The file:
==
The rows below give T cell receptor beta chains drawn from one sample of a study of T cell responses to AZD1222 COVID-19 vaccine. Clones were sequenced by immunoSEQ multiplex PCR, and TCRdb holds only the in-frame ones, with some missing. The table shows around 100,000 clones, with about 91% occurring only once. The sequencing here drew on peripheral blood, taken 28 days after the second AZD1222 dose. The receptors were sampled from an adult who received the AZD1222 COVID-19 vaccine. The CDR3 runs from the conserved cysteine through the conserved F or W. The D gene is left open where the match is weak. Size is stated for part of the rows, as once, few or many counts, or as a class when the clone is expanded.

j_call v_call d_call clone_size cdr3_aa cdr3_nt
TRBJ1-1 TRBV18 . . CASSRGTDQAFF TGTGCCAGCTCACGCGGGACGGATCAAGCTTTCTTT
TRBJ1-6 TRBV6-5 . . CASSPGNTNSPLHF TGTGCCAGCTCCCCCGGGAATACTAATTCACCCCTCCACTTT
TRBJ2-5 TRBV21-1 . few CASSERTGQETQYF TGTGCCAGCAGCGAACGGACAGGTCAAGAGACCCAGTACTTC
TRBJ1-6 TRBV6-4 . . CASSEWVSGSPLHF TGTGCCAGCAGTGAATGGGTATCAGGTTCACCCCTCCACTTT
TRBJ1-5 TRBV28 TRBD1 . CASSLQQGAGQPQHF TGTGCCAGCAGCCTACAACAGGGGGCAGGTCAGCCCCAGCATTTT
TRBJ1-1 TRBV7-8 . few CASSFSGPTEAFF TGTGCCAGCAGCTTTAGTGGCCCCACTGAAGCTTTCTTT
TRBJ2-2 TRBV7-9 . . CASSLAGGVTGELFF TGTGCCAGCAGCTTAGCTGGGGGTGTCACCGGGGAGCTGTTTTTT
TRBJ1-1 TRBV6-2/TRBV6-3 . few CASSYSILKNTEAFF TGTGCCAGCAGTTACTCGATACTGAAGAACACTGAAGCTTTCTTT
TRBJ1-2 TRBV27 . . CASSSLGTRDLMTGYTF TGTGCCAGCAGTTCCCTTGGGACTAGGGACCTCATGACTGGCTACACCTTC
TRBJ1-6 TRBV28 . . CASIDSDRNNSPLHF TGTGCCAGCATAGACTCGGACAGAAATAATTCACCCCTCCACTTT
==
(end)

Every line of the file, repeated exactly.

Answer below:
The rows below give T cell receptor beta chains drawn from one sample of a study of T cell responses to AZD1222 COVID-19 vaccine. Clones were sequenced by immunoSEQ multiplex PCR, and TCRdb holds only the in-frame ones, with some missing. The table shows around 100,000 clones, with about 91% occurring only once. The sequencing here drew on peripheral blood, taken 28 days after the second AZD1222 dose. The receptors were sampled from an adult who received the AZD1222 COVID-19 vaccine. The CDR3 runs from the conserved cysteine through the conserved F or W. The D gene is left open where the match is weak. Size is stated for part of the rows, as once, few or many counts, or as a class when the clone is expanded.

j_call v_call d_call clone_size cdr3_aa cdr3_nt
TRBJ1-1 TRBV18 . . CASSRGTDQAFF TGTGCCAGCTCACGCGGGACGGATCAAGCTTTCTTT
TRBJ1-6 TRBV6-5 . . CASSPGNTNSPLHF TGTGCCAGCTCCCCCGGGAATACTAATTCACCCCTCCACTTT
TRBJ2-5 TRBV21-1 . few CASSERTGQETQYF TGTGCCAGCAGCGAACGGACAGGTCAAGAGACCCAGTACTTC
TRBJ1-6 TRBV6-4 . . CASSEWVSGSPLHF TGTGCCAGCAGTGAATGGGTATCAGGTTCACCCCTCCACTTT
TRBJ1-5 TRBV28 TRBD1 . CASSLQQGAGQPQHF TGTGCCAGCAGCCTACAACAGGGGGCAGGTCAGCCCCAGCATTTT
TRBJ1-1 TRBV7-8 . few CASSFSGPTEAFF TGTGCCAGCAGCTTTAGTGGCCCCACTGAAGCTTTCTTT
TRBJ2-2 TRBV7-9 . . CASSLAGGVTGELFF TGTGCCAGCAGCTTAGCTGGGGGTGTCACCGGGGAGCTGTTTTTT
TRBJ1-1 TRBV6-2/TRBV6-3 . few CASSYSILKNTEAFF TGTGCCAGCAGTTACTCGATACTGAAGAACACTGAAGCTTTCTTT
TRBJ1-2 TRBV27 . . CASSSLGTRDLMTGYTF TGTGCCAGCAGTTCCCTTGGGACTAGGGACCTCATGACTGGCTACACCTTC
TRBJ1-6 TRBV28 . . CASIDSDRNNSPLHF TGTGCCAGCATAGACTCGGACAGAAATAATTCACCCCTCCACTTT